Near infra-red-activatable nanocarriers for selective cancer diagnosis and treatment

Marites Pasuelo Melancon, The University of Texas Graduate School of Biomedical Sciences at Houston


Standard treatment strategies for cancer patients include surgery, radiation therapy, and chemotherapy. Although these strategies have been proven effective, they also have associated limitations. An attractive and innovative approach that can be used alone or in combination with the above modalities is based on the systemic or topical administration of a nanomaterial-based photoactive compound. Interaction with light in the near infrared (NIR) region results in either emission of fluorescence, which can be used for photodetection, or absorption of light which results in phototherapy. Nanomaterials have the advantage of providing multi-functional and unique properties in a single device that cannot be readily acquired with conventional small molecular weight compounds. In this study, three different novel nanocarrier systems were designed and evaluated in mediating photodetection and phototherapy in the NIR. The first compound synthesized was a dual-labeled magnetic resonance/optical imaging agent for sentinel lymph node mapping and biopsy. This dual-labeled agent combines the high resolution of magnetic resonance imaging with the highly sensitive detection of optical imaging. The second imaging agent was an activatable optical imaging agent used to monitor cathepsin B activity in vivo and to probe the degradation of poly(L-glutamic acid). This polymeric nanocarrier offers highly sensitive technique for the detection of enzymatic activity, with is not yet possible with small molecular weight compounds. The third agent was a C225-conjugated hollow nanoshell that is targeted to epidermal growth factor receptors. This targeting agent has been demonstrated to mediate photothermal therapy both in vitro and in vivo. These nanocarrier systems are an invaluable tool for the detection of cancer and many other diseases. With improved targeted delivery of these agents, the ability to diagnose diseases will become more sensitive and more specific. Finally, when designed properly, these agents would allow concurrent diagnosis and treatment of patients of various diseases.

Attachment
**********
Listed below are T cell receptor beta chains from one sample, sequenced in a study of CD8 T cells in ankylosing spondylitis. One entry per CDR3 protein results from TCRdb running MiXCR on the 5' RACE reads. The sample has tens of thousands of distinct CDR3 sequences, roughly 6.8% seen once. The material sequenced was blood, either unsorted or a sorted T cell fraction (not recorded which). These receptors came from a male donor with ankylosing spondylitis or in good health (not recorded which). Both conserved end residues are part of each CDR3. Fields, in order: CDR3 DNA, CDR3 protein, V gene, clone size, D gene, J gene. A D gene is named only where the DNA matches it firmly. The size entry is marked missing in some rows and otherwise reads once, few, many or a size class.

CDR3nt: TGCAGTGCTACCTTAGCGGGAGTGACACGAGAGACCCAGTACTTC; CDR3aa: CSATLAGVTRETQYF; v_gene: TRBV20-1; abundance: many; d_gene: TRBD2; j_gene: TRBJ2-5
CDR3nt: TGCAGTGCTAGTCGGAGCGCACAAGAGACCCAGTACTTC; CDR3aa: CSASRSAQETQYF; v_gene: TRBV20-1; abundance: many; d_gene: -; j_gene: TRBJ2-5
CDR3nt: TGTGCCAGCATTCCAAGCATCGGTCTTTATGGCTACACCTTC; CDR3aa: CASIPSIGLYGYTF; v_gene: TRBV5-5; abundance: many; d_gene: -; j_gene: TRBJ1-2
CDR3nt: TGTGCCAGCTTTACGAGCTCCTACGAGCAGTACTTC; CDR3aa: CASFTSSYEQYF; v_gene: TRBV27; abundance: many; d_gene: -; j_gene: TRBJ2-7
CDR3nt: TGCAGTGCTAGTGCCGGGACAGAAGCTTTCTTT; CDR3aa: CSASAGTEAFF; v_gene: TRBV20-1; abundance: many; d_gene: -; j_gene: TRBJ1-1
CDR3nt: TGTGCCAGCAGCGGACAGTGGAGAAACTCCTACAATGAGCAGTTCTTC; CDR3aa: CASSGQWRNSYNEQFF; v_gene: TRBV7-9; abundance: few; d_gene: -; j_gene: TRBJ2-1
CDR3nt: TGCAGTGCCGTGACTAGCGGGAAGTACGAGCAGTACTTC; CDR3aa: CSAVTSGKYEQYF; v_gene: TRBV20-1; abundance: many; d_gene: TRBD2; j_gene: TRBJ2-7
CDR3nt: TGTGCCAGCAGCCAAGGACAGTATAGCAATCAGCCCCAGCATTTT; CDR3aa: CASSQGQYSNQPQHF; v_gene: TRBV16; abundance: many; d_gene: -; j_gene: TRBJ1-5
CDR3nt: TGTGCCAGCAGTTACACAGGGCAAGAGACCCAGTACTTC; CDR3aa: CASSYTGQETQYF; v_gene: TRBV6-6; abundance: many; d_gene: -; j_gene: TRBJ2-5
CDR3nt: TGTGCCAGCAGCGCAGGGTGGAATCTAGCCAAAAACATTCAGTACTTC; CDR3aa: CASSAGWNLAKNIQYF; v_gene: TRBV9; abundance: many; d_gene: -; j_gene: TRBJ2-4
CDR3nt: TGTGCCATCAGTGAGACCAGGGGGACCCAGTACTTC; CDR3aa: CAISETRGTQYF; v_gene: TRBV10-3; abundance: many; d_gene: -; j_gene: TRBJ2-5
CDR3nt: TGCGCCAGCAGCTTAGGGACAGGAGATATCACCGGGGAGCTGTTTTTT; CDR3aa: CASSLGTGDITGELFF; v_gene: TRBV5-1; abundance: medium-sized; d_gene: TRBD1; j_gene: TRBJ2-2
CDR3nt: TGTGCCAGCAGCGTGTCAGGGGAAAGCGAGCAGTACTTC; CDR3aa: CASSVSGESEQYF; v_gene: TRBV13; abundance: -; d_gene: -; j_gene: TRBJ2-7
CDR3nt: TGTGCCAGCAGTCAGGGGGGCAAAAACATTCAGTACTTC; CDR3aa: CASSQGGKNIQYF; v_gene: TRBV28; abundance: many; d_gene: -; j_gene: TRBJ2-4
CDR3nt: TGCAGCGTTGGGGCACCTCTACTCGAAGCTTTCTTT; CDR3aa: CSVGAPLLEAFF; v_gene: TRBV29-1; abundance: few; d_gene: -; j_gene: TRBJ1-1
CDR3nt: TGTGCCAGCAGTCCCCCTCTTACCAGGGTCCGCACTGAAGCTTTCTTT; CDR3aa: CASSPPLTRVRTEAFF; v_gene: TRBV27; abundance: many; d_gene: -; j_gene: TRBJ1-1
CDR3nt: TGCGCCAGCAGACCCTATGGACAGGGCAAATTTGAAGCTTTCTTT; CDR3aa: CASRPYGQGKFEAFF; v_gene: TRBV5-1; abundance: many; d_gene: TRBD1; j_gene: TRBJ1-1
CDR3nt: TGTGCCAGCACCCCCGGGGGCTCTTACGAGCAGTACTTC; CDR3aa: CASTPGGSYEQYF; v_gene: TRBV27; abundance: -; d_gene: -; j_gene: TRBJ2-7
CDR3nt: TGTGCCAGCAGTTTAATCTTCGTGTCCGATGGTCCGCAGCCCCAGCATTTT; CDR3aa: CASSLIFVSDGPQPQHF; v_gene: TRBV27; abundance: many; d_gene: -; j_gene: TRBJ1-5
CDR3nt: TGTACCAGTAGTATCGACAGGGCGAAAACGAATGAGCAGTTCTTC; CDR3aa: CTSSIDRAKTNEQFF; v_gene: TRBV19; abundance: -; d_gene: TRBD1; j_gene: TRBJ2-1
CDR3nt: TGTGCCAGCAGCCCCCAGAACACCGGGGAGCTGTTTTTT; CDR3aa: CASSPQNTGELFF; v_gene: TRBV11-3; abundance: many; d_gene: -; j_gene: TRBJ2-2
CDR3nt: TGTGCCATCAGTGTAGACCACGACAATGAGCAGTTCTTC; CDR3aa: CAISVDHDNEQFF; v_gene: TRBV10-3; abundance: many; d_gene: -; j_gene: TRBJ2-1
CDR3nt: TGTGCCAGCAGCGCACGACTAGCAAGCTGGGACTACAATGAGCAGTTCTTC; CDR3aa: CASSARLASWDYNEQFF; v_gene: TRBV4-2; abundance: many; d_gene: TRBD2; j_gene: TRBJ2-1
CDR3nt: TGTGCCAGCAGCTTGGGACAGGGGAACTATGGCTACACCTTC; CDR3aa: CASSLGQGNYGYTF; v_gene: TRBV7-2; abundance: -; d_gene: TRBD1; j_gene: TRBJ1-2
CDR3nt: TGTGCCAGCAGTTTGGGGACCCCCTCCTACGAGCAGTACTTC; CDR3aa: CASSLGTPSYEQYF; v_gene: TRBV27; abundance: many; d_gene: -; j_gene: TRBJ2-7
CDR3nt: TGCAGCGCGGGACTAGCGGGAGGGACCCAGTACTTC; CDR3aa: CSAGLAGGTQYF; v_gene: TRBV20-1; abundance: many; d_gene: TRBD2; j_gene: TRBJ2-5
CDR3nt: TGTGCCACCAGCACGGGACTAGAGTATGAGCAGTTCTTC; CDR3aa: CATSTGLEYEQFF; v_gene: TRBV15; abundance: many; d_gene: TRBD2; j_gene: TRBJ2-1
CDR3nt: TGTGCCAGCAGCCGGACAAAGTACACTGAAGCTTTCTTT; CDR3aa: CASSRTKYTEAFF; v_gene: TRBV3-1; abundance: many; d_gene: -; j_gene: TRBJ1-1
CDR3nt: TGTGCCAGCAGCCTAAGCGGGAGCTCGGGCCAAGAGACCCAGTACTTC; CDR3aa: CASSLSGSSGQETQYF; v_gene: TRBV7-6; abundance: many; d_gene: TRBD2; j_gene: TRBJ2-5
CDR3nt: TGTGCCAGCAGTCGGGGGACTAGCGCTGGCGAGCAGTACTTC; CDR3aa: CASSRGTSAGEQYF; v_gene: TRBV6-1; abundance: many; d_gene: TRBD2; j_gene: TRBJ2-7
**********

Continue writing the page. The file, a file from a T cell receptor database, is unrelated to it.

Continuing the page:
Subject Area

Organic chemistry|Pharmacy sciences|Medicine

Recommended Citation

Melancon, Marites Pasuelo, "Near infra-red-activatable nanocarriers for selective cancer diagnosis and treatment" (2007). Texas Medical Center Dissertations (via ProQuest). AAI3335224.